"Guiding Clients to More Fulfilling Careers and Happier Lives"
Top Career Counselor in Washington D.C.
20+ Years Successful Business Executive
20+ Years Licensed Psychotherapist & Coach
Jim Weinstein Guests on Jon and Paul Kramer’s “Insights Through the Rear View Mirror” Podcast
Recently, Jim Weinstein was invited on the “Insights Through the Rear View Mirror” podcast, hosted by marketing executives and brothers Jon and Paul Kramer. Following the theme of, “If I knew then what I know now,” the Kramer’s podcast is a journey through the decision-making process of interesting people.
Listen to “Jim Weinstein: Charting The Path From Advertising to Advising.”
Don’t be locked into a rigid framework for decision-making. Instead, stick to a few key principles that help guide your thought process as you reflect on tough choices. Some simple examples include:
Where are you?
What are you happy with?
What are you unhappy with?
Aside from taking inventory and thinking through the decision yourself, it also helps to talk to other people who know you well for third-party input. Finally, try “dipping your toe into the water”. Tentatively try out a new path for a visceral reaction to see how you resonate with it.
Give your decisions room to breathe. Whatever the principles you decide to abide by, making good decisions comes down to patience and diligence . Never settle for a snap answer or set arbitrary deadlines for making decisions (i.e. decide in the next 30 days) if there is no real reason for a deadline. Take your time and weigh out every factor going into your big decision. You’re only going to make the decision once.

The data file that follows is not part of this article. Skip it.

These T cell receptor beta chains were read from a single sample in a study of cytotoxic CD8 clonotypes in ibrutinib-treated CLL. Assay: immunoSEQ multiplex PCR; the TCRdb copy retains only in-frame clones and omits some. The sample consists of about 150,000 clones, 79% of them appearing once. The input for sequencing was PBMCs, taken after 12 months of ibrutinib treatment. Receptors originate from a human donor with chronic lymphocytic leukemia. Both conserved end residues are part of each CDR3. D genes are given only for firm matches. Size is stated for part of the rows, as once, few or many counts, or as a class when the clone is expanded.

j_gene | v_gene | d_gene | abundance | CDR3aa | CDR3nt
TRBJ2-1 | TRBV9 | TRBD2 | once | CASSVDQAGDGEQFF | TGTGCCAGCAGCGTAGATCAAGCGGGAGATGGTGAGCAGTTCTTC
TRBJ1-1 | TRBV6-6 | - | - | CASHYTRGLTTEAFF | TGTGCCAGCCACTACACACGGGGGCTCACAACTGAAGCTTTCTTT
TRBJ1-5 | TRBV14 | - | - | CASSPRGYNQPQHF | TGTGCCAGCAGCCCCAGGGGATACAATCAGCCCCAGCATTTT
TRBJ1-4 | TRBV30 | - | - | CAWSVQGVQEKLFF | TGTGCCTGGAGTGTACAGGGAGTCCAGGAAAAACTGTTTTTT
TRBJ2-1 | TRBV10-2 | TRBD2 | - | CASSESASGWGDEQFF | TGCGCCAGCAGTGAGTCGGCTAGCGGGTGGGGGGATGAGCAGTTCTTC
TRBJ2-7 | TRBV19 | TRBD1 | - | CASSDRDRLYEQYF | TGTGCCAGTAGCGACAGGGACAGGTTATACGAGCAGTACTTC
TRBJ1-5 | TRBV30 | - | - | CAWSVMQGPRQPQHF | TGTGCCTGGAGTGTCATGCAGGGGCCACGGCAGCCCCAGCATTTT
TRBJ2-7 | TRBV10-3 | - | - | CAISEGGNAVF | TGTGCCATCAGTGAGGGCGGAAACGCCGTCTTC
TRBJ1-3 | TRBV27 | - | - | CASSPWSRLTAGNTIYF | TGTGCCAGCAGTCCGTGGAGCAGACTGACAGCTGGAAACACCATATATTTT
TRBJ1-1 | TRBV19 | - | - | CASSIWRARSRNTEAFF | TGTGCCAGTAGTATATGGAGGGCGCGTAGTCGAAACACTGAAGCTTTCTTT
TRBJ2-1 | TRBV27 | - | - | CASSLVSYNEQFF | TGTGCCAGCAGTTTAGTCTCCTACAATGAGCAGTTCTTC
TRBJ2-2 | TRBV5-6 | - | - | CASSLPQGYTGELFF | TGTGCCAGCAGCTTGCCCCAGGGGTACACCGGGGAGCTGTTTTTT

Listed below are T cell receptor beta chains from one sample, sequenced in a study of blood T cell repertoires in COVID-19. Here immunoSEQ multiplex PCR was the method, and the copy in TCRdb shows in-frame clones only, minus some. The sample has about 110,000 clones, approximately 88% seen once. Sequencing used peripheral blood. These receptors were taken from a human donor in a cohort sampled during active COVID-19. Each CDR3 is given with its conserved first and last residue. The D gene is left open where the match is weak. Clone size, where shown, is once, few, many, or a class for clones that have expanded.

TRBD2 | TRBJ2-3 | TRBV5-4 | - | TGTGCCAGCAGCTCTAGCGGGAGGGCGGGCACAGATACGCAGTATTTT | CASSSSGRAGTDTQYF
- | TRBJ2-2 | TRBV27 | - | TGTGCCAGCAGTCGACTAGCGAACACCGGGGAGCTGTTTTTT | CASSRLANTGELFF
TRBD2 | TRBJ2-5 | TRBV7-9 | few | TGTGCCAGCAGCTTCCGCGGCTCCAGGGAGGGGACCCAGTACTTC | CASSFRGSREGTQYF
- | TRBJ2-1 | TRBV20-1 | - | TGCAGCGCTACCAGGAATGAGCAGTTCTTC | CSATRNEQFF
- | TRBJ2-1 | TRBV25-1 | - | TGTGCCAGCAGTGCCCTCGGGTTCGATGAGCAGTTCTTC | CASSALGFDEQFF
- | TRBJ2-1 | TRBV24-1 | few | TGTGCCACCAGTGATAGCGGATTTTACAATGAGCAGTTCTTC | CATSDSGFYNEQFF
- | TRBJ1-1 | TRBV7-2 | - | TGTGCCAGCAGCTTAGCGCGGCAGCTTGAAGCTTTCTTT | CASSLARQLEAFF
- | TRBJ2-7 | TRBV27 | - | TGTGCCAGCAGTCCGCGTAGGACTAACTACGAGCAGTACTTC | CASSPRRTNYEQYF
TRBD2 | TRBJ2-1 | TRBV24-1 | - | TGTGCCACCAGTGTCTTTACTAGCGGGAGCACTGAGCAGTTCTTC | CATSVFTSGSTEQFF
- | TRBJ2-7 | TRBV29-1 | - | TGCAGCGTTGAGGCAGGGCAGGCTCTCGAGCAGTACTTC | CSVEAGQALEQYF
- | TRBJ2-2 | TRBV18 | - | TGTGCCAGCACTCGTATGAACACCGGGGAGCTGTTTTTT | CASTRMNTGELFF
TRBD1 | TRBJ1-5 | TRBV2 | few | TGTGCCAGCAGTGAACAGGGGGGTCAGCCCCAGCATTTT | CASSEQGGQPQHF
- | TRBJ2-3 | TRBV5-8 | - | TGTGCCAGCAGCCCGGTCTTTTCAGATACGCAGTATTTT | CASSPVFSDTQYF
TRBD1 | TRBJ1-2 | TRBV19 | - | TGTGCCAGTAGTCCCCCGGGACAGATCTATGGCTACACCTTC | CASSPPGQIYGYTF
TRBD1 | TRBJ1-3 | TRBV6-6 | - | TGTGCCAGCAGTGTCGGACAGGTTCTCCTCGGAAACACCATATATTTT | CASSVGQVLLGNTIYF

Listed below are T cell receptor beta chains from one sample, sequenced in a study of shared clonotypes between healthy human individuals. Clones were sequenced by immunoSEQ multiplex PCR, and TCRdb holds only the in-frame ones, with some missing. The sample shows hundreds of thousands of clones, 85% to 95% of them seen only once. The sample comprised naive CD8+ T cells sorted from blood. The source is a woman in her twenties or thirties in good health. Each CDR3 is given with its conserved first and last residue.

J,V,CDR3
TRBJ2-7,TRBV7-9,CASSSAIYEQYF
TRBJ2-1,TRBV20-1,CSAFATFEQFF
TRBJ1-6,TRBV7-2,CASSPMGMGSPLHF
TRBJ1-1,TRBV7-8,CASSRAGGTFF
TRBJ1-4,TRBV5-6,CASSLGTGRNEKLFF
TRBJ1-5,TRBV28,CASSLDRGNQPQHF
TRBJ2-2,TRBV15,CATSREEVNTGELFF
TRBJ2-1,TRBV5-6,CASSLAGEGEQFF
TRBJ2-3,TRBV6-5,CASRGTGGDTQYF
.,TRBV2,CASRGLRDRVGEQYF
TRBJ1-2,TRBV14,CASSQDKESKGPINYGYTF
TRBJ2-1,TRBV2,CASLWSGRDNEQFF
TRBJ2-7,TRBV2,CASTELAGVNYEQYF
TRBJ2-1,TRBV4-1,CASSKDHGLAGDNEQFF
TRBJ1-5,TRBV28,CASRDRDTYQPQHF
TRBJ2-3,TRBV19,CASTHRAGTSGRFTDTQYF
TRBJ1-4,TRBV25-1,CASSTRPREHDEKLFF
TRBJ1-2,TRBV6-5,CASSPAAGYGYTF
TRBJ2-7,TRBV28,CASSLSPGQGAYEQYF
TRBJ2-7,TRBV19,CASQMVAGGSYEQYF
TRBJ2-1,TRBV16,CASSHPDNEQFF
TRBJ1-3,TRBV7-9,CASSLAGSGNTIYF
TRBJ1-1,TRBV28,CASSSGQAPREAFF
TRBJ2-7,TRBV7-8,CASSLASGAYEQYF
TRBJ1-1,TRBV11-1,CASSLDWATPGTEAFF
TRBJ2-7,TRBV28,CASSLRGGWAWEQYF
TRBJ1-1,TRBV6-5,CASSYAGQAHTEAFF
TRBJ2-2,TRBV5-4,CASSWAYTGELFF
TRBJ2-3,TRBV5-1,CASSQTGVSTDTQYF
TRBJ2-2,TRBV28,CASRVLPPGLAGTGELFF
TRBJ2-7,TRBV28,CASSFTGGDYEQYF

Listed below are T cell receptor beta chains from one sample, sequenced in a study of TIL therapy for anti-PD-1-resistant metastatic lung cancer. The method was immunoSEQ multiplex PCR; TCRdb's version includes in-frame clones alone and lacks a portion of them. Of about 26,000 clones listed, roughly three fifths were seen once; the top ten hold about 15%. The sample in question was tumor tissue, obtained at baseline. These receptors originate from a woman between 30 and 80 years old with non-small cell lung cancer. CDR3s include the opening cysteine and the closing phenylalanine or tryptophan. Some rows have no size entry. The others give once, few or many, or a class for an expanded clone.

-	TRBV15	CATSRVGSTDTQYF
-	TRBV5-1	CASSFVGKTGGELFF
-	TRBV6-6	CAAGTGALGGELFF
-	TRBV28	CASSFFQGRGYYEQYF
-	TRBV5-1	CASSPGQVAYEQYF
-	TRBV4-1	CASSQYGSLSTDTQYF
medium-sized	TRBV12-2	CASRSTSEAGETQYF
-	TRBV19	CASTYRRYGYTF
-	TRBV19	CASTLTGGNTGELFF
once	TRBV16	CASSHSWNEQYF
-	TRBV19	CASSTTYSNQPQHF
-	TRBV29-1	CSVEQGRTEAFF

The biggest barrier to effective decision-making is anxiety. Many are pressured, unjustifiably, into making big decisions faster than they need to. Even more commonly, a lot of people are afraid that their life will fall apart if they make a wrong decision. A calm, measured approach to making decisions is a great recipe for success. In any case, bad decisions and failures can be great teachers if you allow them to be. They can uncover aspects of yourself that you didn’t even know were there. Embrace failure. Failure isn’t the end of the world.
Jim’s decision-making framework [02:49]
Two key ingredients to effective decision-making [04:59]
Why Jim got into business and advertising after studying political science [06:24]
Leaving the advertising business to run a clinical trials organization [08:24]
Stepping away from anxiety and couples therapy to becoming a life coach [11:33]
Helping coaching clients make life-changing decisions [15:44]
The biggest barriers to making good decisions [16:39]
Why bad decisions and failure can be great teachers [18:19]
How to embrace failure [19:45]
Why Jim would not have done anything differently [20:58]
The benefits of a calm and curious approach to decision-making [22:18]
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